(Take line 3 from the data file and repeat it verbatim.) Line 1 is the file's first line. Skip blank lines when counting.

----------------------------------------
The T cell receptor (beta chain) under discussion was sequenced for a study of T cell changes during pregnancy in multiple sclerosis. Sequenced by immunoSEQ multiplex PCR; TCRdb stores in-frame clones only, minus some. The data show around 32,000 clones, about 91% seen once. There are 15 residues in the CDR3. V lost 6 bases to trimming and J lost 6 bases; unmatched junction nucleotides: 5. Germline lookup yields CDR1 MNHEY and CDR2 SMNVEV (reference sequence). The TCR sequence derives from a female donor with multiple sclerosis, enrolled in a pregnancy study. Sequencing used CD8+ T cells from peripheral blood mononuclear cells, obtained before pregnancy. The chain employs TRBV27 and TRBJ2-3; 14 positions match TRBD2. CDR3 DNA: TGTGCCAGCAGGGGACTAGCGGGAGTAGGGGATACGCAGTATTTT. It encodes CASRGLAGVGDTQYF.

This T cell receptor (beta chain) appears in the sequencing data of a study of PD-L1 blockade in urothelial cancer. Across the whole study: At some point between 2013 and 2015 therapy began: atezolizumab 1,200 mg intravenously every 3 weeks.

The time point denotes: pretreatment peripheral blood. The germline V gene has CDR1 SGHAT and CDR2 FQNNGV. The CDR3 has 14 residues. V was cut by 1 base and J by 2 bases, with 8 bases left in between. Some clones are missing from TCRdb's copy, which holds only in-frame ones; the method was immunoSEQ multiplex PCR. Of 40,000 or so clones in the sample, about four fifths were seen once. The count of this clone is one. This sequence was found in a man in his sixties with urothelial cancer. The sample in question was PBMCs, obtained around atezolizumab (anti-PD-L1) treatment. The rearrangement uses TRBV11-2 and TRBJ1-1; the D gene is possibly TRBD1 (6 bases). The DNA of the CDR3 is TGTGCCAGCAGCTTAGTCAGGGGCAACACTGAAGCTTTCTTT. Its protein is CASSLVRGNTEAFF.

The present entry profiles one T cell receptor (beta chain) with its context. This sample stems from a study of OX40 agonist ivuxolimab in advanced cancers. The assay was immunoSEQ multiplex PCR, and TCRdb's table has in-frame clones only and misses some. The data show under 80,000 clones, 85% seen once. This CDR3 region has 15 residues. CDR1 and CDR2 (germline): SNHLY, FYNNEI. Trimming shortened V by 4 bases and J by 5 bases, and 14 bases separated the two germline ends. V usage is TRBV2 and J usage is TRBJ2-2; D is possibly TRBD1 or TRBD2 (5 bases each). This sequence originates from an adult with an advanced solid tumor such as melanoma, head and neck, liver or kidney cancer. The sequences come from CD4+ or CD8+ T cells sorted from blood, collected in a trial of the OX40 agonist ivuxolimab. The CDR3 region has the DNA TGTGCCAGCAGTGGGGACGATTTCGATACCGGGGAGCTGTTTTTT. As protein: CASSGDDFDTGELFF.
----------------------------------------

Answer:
The time point denotes: pretreatment peripheral blood. The germline V gene has CDR1 SGHAT and CDR2 FQNNGV. The CDR3 has 14 residues. V was cut by 1 base and J by 2 bases, with 8 bases left in between. Some clones are missing from TCRdb's copy, which holds only in-frame ones; the method was immunoSEQ multiplex PCR. Of 40,000 or so clones in the sample, about four fifths were seen once. The count of this clone is one. This sequence was found in a man in his sixties with urothelial cancer. The sample in question was PBMCs, obtained around atezolizumab (anti-PD-L1) treatment. The rearrangement uses TRBV11-2 and TRBJ1-1; the D gene is possibly TRBD1 (6 bases). The DNA of the CDR3 is TGTGCCAGCAGCTTAGTCAGGGGCAACACTGAAGCTTTCTTT. Its protein is CASSLVRGNTEAFF.